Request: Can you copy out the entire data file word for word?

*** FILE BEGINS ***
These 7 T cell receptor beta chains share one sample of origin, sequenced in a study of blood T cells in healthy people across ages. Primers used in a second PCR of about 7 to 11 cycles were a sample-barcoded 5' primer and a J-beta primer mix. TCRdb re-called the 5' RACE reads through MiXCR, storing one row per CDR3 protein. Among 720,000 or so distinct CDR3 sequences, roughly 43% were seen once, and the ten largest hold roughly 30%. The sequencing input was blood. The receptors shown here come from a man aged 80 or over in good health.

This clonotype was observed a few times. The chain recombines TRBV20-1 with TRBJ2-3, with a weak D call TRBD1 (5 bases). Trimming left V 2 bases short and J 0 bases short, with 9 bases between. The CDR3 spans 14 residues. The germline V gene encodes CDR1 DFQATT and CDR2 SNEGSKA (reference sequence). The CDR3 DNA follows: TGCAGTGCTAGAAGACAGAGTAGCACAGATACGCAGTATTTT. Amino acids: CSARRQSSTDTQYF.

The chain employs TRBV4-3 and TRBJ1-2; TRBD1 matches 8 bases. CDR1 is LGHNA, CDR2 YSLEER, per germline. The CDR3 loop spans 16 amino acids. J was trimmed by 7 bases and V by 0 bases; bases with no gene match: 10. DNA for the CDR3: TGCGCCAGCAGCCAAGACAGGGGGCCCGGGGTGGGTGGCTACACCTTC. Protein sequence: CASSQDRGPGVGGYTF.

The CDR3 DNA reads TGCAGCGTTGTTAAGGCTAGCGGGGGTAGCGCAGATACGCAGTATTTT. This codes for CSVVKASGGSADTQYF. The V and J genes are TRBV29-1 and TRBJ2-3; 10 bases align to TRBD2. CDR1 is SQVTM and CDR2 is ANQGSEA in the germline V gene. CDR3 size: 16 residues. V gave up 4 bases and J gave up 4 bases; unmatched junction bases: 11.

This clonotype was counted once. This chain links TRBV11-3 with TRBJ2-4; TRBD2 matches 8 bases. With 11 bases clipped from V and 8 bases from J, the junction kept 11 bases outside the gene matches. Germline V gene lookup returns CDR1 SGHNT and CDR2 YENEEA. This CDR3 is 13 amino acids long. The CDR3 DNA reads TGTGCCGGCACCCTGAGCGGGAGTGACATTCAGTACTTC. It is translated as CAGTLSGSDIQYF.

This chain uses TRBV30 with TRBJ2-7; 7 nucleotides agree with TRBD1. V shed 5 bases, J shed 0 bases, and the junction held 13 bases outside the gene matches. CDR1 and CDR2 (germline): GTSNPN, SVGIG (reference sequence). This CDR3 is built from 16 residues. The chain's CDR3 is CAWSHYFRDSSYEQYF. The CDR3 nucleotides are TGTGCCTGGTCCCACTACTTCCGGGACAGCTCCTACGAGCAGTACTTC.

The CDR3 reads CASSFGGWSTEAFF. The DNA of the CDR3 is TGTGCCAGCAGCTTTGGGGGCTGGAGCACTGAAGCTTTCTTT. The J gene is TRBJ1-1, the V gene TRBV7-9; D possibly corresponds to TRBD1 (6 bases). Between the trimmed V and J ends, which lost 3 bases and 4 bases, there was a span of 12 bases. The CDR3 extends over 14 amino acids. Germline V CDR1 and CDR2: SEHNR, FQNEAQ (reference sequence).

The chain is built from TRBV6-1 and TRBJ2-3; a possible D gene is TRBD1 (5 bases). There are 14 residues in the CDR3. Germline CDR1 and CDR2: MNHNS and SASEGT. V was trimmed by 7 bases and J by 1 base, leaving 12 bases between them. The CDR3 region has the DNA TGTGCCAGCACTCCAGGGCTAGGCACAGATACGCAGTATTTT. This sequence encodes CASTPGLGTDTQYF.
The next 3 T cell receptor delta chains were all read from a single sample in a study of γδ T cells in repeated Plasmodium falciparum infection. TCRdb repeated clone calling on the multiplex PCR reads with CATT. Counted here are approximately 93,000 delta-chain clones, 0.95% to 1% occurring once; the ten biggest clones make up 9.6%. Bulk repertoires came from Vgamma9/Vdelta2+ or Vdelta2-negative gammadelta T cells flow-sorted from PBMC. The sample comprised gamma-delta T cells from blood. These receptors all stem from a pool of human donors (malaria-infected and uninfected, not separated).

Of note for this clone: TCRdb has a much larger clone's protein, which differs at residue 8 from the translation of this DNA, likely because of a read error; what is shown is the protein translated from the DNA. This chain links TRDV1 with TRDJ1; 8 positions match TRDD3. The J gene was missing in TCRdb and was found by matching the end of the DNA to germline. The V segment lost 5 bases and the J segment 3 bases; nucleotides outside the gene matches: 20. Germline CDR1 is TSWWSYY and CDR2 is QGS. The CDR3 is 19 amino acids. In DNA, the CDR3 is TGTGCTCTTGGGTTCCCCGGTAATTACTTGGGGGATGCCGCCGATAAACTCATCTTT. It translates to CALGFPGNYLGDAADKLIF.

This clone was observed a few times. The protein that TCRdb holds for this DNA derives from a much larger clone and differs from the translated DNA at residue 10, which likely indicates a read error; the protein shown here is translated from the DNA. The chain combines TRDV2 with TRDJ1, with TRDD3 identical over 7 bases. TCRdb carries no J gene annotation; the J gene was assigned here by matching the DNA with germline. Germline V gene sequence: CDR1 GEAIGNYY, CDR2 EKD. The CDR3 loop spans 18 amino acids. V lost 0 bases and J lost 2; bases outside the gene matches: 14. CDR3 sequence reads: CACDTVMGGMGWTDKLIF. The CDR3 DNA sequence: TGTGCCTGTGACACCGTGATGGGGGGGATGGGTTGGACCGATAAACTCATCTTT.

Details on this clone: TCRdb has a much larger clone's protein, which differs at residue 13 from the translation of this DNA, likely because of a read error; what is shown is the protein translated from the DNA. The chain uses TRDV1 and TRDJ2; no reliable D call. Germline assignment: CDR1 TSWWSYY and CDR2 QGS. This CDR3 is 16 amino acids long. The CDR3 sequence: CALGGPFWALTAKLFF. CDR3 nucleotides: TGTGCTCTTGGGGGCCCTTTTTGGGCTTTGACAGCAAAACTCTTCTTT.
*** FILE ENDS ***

These 7 T cell receptor beta chains share one sample of origin, sequenced in a study of blood T cells in healthy people across ages. Primers used in a second PCR of about 7 to 11 cycles were a sample-barcoded 5' primer and a J-beta primer mix. TCRdb re-called the 5' RACE reads through MiXCR, storing one row per CDR3 protein. Among 720,000 or so distinct CDR3 sequences, roughly 43% were seen once, and the ten largest hold roughly 30%. The sequencing input was blood. The receptors shown here come from a man aged 80 or over in good health.

This clonotype was observed a few times. The chain recombines TRBV20-1 with TRBJ2-3, with a weak D call TRBD1 (5 bases). Trimming left V 2 bases short and J 0 bases short, with 9 bases between. The CDR3 spans 14 residues. The germline V gene encodes CDR1 DFQATT and CDR2 SNEGSKA (reference sequence). The CDR3 DNA follows: TGCAGTGCTAGAAGACAGAGTAGCACAGATACGCAGTATTTT. Amino acids: CSARRQSSTDTQYF.

The chain employs TRBV4-3 and TRBJ1-2; TRBD1 matches 8 bases. CDR1 is LGHNA, CDR2 YSLEER, per germline. The CDR3 loop spans 16 amino acids. J was trimmed by 7 bases and V by 0 bases; bases with no gene match: 10. DNA for the CDR3: TGCGCCAGCAGCCAAGACAGGGGGCCCGGGGTGGGTGGCTACACCTTC. Protein sequence: CASSQDRGPGVGGYTF.

The CDR3 DNA reads TGCAGCGTTGTTAAGGCTAGCGGGGGTAGCGCAGATACGCAGTATTTT. This codes for CSVVKASGGSADTQYF. The V and J genes are TRBV29-1 and TRBJ2-3; 10 bases align to TRBD2. CDR1 is SQVTM and CDR2 is ANQGSEA in the germline V gene. CDR3 size: 16 residues. V gave up 4 bases and J gave up 4 bases; unmatched junction bases: 11.

This clonotype was counted once. This chain links TRBV11-3 with TRBJ2-4; TRBD2 matches 8 bases. With 11 bases clipped from V and 8 bases from J, the junction kept 11 bases outside the gene matches. Germline V gene lookup returns CDR1 SGHNT and CDR2 YENEEA. This CDR3 is 13 amino acids long. The CDR3 DNA reads TGTGCCGGCACCCTGAGCGGGAGTGACATTCAGTACTTC. It is translated as CAGTLSGSDIQYF.

This chain uses TRBV30 with TRBJ2-7; 7 nucleotides agree with TRBD1. V shed 5 bases, J shed 0 bases, and the junction held 13 bases outside the gene matches. CDR1 and CDR2 (germline): GTSNPN, SVGIG (reference sequence). This CDR3 is built from 16 residues. The chain's CDR3 is CAWSHYFRDSSYEQYF. The CDR3 nucleotides are TGTGCCTGGTCCCACTACTTCCGGGACAGCTCCTACGAGCAGTACTTC.

The CDR3 reads CASSFGGWSTEAFF. The DNA of the CDR3 is TGTGCCAGCAGCTTTGGGGGCTGGAGCACTGAAGCTTTCTTT. The J gene is TRBJ1-1, the V gene TRBV7-9; D possibly corresponds to TRBD1 (6 bases). Between the trimmed V and J ends, which lost 3 bases and 4 bases, there was a span of 12 bases. The CDR3 extends over 14 amino acids. Germline V CDR1 and CDR2: SEHNR, FQNEAQ (reference sequence).

The chain is built from TRBV6-1 and TRBJ2-3; a possible D gene is TRBD1 (5 bases). There are 14 residues in the CDR3. Germline CDR1 and CDR2: MNHNS and SASEGT. V was trimmed by 7 bases and J by 1 base, leaving 12 bases between them. The CDR3 region has the DNA TGTGCCAGCACTCCAGGGCTAGGCACAGATACGCAGTATTTT. This sequence encodes CASTPGLGTDTQYF.
The next 3 T cell receptor delta chains were all read from a single sample in a study of γδ T cells in repeated Plasmodium falciparum infection. TCRdb repeated clone calling on the multiplex PCR reads with CATT. Counted here are approximately 93,000 delta-chain clones, 0.95% to 1% occurring once; the ten biggest clones make up 9.6%. Bulk repertoires came from Vgamma9/Vdelta2+ or Vdelta2-negative gammadelta T cells flow-sorted from PBMC. The sample comprised gamma-delta T cells from blood. These receptors all stem from a pool of human donors (malaria-infected and uninfected, not separated).

Of note for this clone: TCRdb has a much larger clone's protein, which differs at residue 8 from the translation of this DNA, likely because of a read error; what is shown is the protein translated from the DNA. This chain links TRDV1 with TRDJ1; 8 positions match TRDD3. The J gene was missing in TCRdb and was found by matching the end of the DNA to germline. The V segment lost 5 bases and the J segment 3 bases; nucleotides outside the gene matches: 20. Germline CDR1 is TSWWSYY and CDR2 is QGS. The CDR3 is 19 amino acids. In DNA, the CDR3 is TGTGCTCTTGGGTTCCCCGGTAATTACTTGGGGGATGCCGCCGATAAACTCATCTTT. It translates to CALGFPGNYLGDAADKLIF.

This clone was observed a few times. The protein that TCRdb holds for this DNA derives from a much larger clone and differs from the translated DNA at residue 10, which likely indicates a read error; the protein shown here is translated from the DNA. The chain combines TRDV2 with TRDJ1, with TRDD3 identical over 7 bases. TCRdb carries no J gene annotation; the J gene was assigned here by matching the DNA with germline. Germline V gene sequence: CDR1 GEAIGNYY, CDR2 EKD. The CDR3 loop spans 18 amino acids. V lost 0 bases and J lost 2; bases outside the gene matches: 14. CDR3 sequence reads: CACDTVMGGMGWTDKLIF. The CDR3 DNA sequence: TGTGCCTGTGACACCGTGATGGGGGGGATGGGTTGGACCGATAAACTCATCTTT.

Details on this clone: TCRdb has a much larger clone's protein, which differs at residue 13 from the translation of this DNA, likely because of a read error; what is shown is the protein translated from the DNA. The chain uses TRDV1 and TRDJ2; no reliable D call. Germline assignment: CDR1 TSWWSYY and CDR2 QGS. This CDR3 is 16 amino acids long. The CDR3 sequence: CALGGPFWALTAKLFF. CDR3 nucleotides: TGTGCTCTTGGGGGCCCTTTTTGGGCTTTGACAGCAAAACTCTTCTTT.